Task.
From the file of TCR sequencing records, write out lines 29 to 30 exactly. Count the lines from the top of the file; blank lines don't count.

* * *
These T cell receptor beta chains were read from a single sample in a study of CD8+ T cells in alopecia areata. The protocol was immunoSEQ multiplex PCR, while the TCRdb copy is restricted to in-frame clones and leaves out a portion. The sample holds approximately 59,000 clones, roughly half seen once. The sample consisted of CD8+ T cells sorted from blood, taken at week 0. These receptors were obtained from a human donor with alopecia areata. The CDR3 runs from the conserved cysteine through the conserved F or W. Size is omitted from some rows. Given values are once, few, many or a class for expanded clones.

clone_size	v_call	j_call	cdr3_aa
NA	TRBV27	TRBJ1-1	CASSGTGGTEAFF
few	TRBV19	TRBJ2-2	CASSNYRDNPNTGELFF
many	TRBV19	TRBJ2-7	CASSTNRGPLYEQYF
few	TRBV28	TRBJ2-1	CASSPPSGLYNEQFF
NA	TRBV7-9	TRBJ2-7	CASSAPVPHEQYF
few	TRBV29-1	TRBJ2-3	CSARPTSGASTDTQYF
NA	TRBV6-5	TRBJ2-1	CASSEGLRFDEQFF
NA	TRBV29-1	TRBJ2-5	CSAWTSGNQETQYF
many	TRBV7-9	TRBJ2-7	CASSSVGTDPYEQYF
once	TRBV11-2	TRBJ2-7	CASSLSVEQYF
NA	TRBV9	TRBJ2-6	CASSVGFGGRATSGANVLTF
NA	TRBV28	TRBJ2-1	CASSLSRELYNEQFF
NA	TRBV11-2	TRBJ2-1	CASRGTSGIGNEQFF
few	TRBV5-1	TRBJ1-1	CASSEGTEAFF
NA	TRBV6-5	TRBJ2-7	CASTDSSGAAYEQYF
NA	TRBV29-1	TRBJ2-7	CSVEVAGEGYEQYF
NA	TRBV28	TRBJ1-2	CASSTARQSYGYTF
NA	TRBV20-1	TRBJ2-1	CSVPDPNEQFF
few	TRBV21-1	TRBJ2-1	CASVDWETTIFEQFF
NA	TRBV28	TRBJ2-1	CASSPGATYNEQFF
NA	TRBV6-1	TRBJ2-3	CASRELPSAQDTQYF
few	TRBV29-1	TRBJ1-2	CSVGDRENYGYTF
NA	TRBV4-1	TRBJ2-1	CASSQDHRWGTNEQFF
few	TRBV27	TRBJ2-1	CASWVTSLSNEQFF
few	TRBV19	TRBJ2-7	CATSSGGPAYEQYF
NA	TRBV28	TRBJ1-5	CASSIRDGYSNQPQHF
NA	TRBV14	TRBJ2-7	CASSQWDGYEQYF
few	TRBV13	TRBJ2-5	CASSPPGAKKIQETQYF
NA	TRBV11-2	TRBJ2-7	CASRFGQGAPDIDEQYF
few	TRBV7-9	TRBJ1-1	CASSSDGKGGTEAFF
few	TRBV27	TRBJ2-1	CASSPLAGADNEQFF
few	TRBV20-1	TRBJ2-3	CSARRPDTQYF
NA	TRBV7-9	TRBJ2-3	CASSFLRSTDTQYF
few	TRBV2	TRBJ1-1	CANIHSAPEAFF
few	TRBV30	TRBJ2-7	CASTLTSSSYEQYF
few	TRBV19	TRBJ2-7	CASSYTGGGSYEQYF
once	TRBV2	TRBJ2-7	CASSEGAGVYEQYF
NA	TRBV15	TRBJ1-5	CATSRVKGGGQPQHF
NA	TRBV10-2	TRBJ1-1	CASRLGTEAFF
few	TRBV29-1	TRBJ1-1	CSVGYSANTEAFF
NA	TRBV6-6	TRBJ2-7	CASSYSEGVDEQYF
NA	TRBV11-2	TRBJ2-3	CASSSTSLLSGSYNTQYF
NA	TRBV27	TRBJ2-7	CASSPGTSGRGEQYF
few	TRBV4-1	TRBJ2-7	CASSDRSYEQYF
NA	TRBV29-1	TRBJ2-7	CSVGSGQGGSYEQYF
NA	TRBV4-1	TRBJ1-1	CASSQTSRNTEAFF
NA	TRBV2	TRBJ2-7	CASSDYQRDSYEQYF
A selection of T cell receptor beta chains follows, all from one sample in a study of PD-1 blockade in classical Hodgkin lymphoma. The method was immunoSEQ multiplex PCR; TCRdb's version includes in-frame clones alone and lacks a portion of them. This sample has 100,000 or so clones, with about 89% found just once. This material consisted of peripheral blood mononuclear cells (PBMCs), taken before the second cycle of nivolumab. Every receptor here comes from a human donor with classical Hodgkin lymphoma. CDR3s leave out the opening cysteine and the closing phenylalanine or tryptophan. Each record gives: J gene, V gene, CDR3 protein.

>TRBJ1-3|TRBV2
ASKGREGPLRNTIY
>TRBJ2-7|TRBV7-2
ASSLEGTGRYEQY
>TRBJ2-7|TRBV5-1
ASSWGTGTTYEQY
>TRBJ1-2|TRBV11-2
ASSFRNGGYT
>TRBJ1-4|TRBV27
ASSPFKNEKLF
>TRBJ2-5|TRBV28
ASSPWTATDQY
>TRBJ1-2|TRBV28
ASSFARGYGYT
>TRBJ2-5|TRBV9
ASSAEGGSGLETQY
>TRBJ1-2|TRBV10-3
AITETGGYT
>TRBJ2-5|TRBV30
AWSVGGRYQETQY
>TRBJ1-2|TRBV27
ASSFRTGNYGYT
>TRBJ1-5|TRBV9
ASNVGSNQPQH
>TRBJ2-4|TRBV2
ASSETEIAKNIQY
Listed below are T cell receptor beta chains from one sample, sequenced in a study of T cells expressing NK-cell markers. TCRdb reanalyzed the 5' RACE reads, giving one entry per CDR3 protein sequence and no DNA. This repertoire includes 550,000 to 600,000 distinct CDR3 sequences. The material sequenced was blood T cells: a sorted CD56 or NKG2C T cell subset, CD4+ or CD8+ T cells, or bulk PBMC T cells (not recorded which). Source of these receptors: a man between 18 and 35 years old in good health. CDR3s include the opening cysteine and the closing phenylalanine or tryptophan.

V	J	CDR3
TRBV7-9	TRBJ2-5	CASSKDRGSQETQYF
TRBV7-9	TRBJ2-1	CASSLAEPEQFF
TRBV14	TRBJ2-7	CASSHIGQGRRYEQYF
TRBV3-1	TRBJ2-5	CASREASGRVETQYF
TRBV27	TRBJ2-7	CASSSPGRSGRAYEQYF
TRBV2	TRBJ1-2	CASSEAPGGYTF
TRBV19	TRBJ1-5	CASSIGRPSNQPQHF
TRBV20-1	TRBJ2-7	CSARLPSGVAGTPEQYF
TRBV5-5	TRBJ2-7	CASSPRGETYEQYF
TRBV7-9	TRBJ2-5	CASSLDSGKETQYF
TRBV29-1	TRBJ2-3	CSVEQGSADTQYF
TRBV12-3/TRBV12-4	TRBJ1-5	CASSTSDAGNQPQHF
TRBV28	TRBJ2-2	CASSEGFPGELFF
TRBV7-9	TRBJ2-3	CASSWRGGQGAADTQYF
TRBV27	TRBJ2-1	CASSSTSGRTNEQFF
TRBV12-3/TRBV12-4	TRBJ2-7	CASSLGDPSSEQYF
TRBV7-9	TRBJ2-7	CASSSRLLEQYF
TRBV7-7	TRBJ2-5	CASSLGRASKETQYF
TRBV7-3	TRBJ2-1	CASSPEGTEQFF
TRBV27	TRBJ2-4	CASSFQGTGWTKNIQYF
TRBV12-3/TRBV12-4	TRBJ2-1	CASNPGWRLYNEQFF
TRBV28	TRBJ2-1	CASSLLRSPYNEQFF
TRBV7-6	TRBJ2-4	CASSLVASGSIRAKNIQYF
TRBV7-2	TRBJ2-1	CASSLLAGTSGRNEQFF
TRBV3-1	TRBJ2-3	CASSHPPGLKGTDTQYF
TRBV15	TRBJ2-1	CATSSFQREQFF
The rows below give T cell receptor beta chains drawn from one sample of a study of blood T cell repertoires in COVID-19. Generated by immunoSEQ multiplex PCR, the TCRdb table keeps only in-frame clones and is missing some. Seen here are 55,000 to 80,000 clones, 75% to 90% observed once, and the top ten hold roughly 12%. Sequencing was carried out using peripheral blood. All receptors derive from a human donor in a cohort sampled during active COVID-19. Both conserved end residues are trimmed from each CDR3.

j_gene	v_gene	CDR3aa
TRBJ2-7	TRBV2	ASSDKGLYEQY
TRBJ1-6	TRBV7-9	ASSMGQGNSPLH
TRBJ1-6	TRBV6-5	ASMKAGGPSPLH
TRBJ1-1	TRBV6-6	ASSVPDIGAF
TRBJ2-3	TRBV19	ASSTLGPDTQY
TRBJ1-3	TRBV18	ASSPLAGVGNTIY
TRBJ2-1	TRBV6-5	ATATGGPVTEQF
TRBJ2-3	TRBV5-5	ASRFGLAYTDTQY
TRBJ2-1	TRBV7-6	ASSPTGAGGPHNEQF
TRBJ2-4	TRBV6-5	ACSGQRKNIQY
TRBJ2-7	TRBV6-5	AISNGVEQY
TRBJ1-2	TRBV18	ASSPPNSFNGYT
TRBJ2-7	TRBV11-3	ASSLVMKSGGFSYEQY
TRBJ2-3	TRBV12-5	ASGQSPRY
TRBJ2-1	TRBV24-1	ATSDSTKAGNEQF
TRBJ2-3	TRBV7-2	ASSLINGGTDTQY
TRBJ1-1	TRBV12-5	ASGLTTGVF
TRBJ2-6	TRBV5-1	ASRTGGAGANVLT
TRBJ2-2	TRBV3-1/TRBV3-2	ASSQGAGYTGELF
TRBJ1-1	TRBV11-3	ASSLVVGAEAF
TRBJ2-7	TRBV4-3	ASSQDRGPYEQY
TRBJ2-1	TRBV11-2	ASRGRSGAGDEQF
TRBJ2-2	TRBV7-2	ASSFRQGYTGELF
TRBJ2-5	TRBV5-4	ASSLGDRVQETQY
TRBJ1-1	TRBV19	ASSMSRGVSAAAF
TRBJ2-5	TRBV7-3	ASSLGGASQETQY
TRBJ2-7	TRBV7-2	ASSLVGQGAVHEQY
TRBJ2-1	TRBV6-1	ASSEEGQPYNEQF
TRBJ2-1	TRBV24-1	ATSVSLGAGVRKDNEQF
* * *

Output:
NA	TRBV14	TRBJ2-7	CASSQWDGYEQYF
few	TRBV13	TRBJ2-5	CASSPPGAKKIQETQYF